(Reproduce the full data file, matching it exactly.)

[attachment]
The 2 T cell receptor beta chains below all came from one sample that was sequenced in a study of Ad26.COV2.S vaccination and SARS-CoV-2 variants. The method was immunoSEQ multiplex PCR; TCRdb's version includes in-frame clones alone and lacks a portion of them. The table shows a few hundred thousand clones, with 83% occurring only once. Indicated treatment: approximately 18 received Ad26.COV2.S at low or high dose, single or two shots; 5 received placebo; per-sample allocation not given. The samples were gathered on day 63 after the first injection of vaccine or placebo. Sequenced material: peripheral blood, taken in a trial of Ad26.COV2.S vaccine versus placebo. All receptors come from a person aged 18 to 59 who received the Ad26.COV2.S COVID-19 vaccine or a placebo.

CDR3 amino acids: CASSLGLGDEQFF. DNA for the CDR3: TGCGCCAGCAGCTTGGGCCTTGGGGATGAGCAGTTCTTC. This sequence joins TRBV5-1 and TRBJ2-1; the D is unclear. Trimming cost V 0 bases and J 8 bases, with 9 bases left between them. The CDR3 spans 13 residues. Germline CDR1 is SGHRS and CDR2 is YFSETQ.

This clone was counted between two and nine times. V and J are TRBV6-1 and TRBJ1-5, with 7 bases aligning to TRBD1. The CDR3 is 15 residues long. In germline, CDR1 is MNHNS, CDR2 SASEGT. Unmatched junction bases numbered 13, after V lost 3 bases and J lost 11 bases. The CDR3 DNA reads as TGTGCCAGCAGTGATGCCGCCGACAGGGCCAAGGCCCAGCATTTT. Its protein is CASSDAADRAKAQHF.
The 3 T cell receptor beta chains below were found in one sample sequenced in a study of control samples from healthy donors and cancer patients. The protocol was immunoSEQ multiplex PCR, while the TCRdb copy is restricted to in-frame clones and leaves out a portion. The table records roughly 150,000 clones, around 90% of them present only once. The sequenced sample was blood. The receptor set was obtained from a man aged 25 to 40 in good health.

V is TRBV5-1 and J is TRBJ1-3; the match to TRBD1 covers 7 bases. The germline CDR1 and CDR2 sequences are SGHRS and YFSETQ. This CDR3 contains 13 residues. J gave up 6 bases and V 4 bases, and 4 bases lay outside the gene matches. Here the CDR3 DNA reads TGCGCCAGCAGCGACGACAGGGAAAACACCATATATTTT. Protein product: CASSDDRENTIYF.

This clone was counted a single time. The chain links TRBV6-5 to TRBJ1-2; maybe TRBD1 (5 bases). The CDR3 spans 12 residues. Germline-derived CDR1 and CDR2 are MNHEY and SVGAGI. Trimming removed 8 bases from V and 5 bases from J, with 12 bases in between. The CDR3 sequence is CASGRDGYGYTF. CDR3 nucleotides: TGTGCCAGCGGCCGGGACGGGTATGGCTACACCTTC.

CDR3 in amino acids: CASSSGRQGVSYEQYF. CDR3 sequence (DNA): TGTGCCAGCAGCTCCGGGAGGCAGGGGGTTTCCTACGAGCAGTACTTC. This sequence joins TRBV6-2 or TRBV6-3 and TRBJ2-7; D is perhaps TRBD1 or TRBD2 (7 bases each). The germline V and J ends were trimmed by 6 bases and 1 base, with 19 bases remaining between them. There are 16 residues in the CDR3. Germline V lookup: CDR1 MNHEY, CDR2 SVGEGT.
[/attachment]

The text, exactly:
The 2 T cell receptor beta chains below all came from one sample that was sequenced in a study of Ad26.COV2.S vaccination and SARS-CoV-2 variants. The method was immunoSEQ multiplex PCR; TCRdb's version includes in-frame clones alone and lacks a portion of them. The table shows a few hundred thousand clones, with 83% occurring only once. Indicated treatment: approximately 18 received Ad26.COV2.S at low or high dose, single or two shots; 5 received placebo; per-sample allocation not given. The samples were gathered on day 63 after the first injection of vaccine or placebo. Sequenced material: peripheral blood, taken in a trial of Ad26.COV2.S vaccine versus placebo. All receptors come from a person aged 18 to 59 who received the Ad26.COV2.S COVID-19 vaccine or a placebo.

CDR3 amino acids: CASSLGLGDEQFF. DNA for the CDR3: TGCGCCAGCAGCTTGGGCCTTGGGGATGAGCAGTTCTTC. This sequence joins TRBV5-1 and TRBJ2-1; the D is unclear. Trimming cost V 0 bases and J 8 bases, with 9 bases left between them. The CDR3 spans 13 residues. Germline CDR1 is SGHRS and CDR2 is YFSETQ.

This clone was counted between two and nine times. V and J are TRBV6-1 and TRBJ1-5, with 7 bases aligning to TRBD1. The CDR3 is 15 residues long. In germline, CDR1 is MNHNS, CDR2 SASEGT. Unmatched junction bases numbered 13, after V lost 3 bases and J lost 11 bases. The CDR3 DNA reads as TGTGCCAGCAGTGATGCCGCCGACAGGGCCAAGGCCCAGCATTTT. Its protein is CASSDAADRAKAQHF.
The 3 T cell receptor beta chains below were found in one sample sequenced in a study of control samples from healthy donors and cancer patients. The protocol was immunoSEQ multiplex PCR, while the TCRdb copy is restricted to in-frame clones and leaves out a portion. The table records roughly 150,000 clones, around 90% of them present only once. The sequenced sample was blood. The receptor set was obtained from a man aged 25 to 40 in good health.

V is TRBV5-1 and J is TRBJ1-3; the match to TRBD1 covers 7 bases. The germline CDR1 and CDR2 sequences are SGHRS and YFSETQ. This CDR3 contains 13 residues. J gave up 6 bases and V 4 bases, and 4 bases lay outside the gene matches. Here the CDR3 DNA reads TGCGCCAGCAGCGACGACAGGGAAAACACCATATATTTT. Protein product: CASSDDRENTIYF.

This clone was counted a single time. The chain links TRBV6-5 to TRBJ1-2; maybe TRBD1 (5 bases). The CDR3 spans 12 residues. Germline-derived CDR1 and CDR2 are MNHEY and SVGAGI. Trimming removed 8 bases from V and 5 bases from J, with 12 bases in between. The CDR3 sequence is CASGRDGYGYTF. CDR3 nucleotides: TGTGCCAGCGGCCGGGACGGGTATGGCTACACCTTC.

CDR3 in amino acids: CASSSGRQGVSYEQYF. CDR3 sequence (DNA): TGTGCCAGCAGCTCCGGGAGGCAGGGGGTTTCCTACGAGCAGTACTTC. This sequence joins TRBV6-2 or TRBV6-3 and TRBJ2-7; D is perhaps TRBD1 or TRBD2 (7 bases each). The germline V and J ends were trimmed by 6 bases and 1 base, with 19 bases remaining between them. There are 16 residues in the CDR3. Germline V lookup: CDR1 MNHEY, CDR2 SVGEGT.